How Finger Prick Checks Differ To Cgm/flash Readings
A finger prick check tells you what your blood sugar level is at that moment.
With a flash glucose monitor or CGM, whats being measured is the amount of sugar in the fluid surrounding your cells. This is called interstitial fluid. Its not quite as accurate as a finger prick test as it lags behind blood sugar levels by up to 15 minutes. And the difference between the blood sugar and CGM or flash reading is more likely to be greater when youre eating or exercising.
So even if youre offered a flash glucose monitor or CGM by your healthcare team,its important that you still get your diabetes kit on prescription including your blood glucose meter to let you do finger prick checks. “
“I found that pricking my finger up to ten times a day was challenging and sometimes painful so I got the freestyle libre 2 sensor which has helped a huge tonne. Alfie, 15
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What Is Freestyle Libre
FreeStyle Libre is a revolutionary product that helps you track your glucose levels without fingerpricks1. FreeStyle Libre is a sensor-based glucose monitoring system that comes with a reader and a sensor. The sensor is applied on to the back of your upper arm and can be worn for up to 14 days. Simply swipe the reader over the sensor to get a complete picture of your glucose levels.
What To Look For
If youve used a traditional glucose monitor in the past and are looking for a less painful, more portable option, then a CGM may be a better choice. You may consider the Libre, G6, Guardian Connect, or Eversense based on their features, as well the accuracy and duration of sensor wear.
While insurance and Medicare do cover CGMs, these monitors are more expensive overall. Depending on your insurance, they may offer coverage for one type of CGM but not another. Its important to check these details with your provider ahead of time.
If you dont have insurance, you can check with your doctor or pharmacist for discounts on your CGM and accessories. Its also possible to get coupons directly from the manufacturer to help offset the costs.
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Why You Still Need Some Finger Prick Checks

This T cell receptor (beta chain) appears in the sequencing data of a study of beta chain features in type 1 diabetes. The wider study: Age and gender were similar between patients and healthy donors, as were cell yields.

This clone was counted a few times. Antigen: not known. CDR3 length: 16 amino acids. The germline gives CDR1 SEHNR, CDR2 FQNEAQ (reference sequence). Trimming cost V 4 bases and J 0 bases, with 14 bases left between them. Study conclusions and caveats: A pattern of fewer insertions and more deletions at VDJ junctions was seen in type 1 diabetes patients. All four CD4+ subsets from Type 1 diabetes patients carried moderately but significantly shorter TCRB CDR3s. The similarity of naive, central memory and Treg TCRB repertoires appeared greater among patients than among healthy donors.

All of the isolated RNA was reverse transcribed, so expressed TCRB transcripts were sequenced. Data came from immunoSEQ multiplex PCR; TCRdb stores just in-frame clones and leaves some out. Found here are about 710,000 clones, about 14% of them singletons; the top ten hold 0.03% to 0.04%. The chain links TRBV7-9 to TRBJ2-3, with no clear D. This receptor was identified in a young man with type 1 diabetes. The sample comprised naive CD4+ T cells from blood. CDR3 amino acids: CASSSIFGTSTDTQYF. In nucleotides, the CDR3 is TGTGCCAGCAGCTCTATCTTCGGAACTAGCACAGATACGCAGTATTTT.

You may need to do a finger prick check, for example, if what youre feeling doesnt match what your blood sugar reading says. Or if youre treating a hypo, you may want to do one to get the most accurate result.
With some CGMs, you may also need the result of a finger prick check every day to reset your device.
Freestyle Libre : Next
Abbott’s world-leading glucose technology primed for expansion with U.S. clearance of FreeStyle Libre 2 system.
Where does the revolutionary system that’s quickly risen from launch to the worlds leader1 in helping people live with diabetes go from here?
To even more people in more places.
The U.S. Food and Drug Administration cleared FreeStyle Libre 2 system as an integrated CGM , adding a pediatric designation and offering more features, including optional real-time alarms to alert you when glucose levels get too high or low.2
Diabetes growth momentum clearly continues to ramp with Libre, wrote SVB Leerink analyst Danielle Antalffy.
The FreeStyle Libre 2 system lets users check their glucose levels as often as they like without having to fingerstick,3 a life-changing innovation that lets people live better and gain deeper understanding of their glucose levels.
A Market Standout
The global marketplace for glucose monitoring remains vast and growing with 463 million adults living with diabetes, according to the International Diabetes Federation . This number is projected to balloon 51% to 700 million people by 2045, IDF data show.
The market for high-tech diabetes devices, which includes CGMs and insulin pumps, is approximately $7 billion, making it the fastest growing medtech market over $1 billion, according to Raymond James Financial analyst Jayson Bedford.4
FreeStyle Libre 2 is a standout in this market, heres why: